MADISON — Madison Mayor Satya Rhodes-Conway wants to issue partial layoffs to city employees so she can help fix the city’s budget mess with federal COVID relief unemployment funds.
State Rep. Tony Kurtz said it sounds like Rhodes-Conway is abusing the taxpayer’s trust.
“It’s fraud, waste and abuse at its core right there,” the Wonewoc Republican said. “She’s basically saying (to city employees), ‘We’re in debt and we don’t want to pay you, so the federal government is going to pay you with everybody’s tax dollars.’ I don’t think that would sit well with my constituents.”
As Empower Wisconsin first reported Monday, Rhodes-Conway in a memo instructed city employees to work fewer hours and sign up for Unemployment Insurance to help fill big-spending Madison’s budget hole. She touts it as a win-win situation for the city’s finances and the government employees, without noting the losers: the federal taxpayers forced to pay for the funding scheme.
The funding comes from extended federal coronavirus relief that picks up 100 percent of Work-Share programs aimed at helping businesses avoid layoffs by reducing employee hours. The workers in turn file for partial unemployment to offset their lost hours, with the federal funding covering the usual percentage of the benefits and then some.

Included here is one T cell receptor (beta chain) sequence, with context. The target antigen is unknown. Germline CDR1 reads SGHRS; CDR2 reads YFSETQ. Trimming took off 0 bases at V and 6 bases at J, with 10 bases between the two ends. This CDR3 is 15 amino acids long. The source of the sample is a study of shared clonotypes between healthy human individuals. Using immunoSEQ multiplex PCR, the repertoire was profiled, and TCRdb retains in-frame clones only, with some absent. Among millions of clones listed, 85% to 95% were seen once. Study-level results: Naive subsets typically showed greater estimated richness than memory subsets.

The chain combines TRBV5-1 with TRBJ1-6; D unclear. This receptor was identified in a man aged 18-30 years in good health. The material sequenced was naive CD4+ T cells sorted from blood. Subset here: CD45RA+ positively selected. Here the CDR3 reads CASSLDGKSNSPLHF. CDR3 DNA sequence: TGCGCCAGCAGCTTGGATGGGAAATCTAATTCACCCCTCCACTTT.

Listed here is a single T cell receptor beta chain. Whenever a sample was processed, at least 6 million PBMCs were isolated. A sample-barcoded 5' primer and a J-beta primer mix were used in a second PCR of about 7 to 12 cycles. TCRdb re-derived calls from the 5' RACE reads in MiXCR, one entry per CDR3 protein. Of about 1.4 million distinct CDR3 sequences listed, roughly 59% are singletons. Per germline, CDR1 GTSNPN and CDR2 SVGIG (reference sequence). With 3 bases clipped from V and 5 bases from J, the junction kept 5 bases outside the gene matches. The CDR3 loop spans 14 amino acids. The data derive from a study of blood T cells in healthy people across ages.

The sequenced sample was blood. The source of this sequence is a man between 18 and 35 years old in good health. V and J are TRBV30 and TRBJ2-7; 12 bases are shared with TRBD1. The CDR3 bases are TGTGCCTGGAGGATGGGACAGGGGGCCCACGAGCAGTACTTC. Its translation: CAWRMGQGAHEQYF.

“The federal COVID support bill also includes an additional $300 weekly payment through March 14, 2021,” the mayor wrote. “In some case [sic], employees on Work-Share will earn the same or more per week because of the extra payment.”
Rhodes-Conway wants to use the payroll savings to hit the city’s $1.2 million furlough target this year.
“The more employees that participate in Work-Share, the more the city saves,” the mayor wrote. Also, the more unlikely city workers will have to take unpaid time off.
State law doesn’t exclude government employees from Work-Share programs and apparently from the special federal funding that comes with them. But the statutes also don’t appear to say anything about local government’s laying off public employees and using taxpayer-funded unemployment benefits to fill budget holes.
In her letter, Rhodes-Conway said the city was seeking approval from the state Department of Workforce Development to participate in the program. A city official has not returned Empower Wisconsin’s request for comment on the status of the city’s request and how many employees “volunteered” for the partial layoffs.
Madison Alderman Paul Skidmore told talk show host Vicki McKenna Monday that the optics on the mayor’s plan are terrible.
“It looks like some employees, not through their own volition so to speak, actually benefit from this situation. But it’s sending a terrible message to other employees in the city who are making some of the hard choices. Take a look some of the people that were furloughed or had to take mandatory cuts like the police and fire unions who are not going to be compensated. What kind of message is this sending to them?”
Listen to Vicki McKenna’s entire interview with Alderman Paul Skidmore and Empower Wisconsin’s Matt Kittle here.